It’s an album that – along with Varathron’s ‘Walpurgisnacht’ – not only draws influence from the pre-thrash melodic sensibilities of classic heavy metal, but also improves upon them. I mean this not just in the sense that applying them to a more extreme context gives them more power and character. But also by replacing the rock and blues elements still present in the vast majority of heavy metal with pre-modern melodic traditions, this music further sheds metal of the limits and burdens placed on it by contemporary western music, the primordial soup from which it emerged. This makes for a fascinating melting pot of styles which are harnessed into a masterwork of epic black metal.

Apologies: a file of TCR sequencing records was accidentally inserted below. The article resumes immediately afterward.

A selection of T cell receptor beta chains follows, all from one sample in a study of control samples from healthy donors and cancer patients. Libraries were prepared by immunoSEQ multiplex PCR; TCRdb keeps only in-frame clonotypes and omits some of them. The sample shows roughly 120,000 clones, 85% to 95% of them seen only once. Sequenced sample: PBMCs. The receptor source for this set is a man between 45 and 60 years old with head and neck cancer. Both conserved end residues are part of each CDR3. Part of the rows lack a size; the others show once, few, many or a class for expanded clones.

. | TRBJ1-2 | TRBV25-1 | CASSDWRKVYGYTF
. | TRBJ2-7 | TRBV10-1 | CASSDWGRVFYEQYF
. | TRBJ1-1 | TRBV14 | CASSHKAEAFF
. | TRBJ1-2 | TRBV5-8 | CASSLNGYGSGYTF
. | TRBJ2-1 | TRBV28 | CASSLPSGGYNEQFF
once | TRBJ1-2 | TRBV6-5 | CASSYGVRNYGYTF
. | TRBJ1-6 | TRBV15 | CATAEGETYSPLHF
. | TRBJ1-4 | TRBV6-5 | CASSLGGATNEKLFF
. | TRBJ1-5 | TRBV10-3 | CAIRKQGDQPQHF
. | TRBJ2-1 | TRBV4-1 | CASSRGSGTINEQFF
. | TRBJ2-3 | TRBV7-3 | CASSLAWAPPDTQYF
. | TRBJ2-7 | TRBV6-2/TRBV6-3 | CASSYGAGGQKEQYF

Both these albums offer a valuable insight into metal’s quest to transcend its own environment, and hold lessons which are still of great value today. At the same time they are both rewarding listens in their own right. In regards to the pick of the week, it’s really a numbers game. ‘For the Glory of UR’ succeeds as a classic example of occult metal; one found at the crossroads between the old and new, between the primal and refined, between Dionysus and Apollo. But despite this it feels unfinished in places, even taking into account the appeal of lo-fi albums of this nature, there is a sense that more could done. This is especially true when one considers what this project went on to achieve on both followups ‘In Monumentum’ (2006) and ‘Nykta’ (2013). ‘Dawn of Martydom’ on the other hand is a breath-taking work of epic metal that deserves a more prominent place in posterity than the one afforded it. There are few out there that can boast such a consistently engaging, varied, and ambitious work of metal. Despite that, both these albums receive a strong plug from HM this week.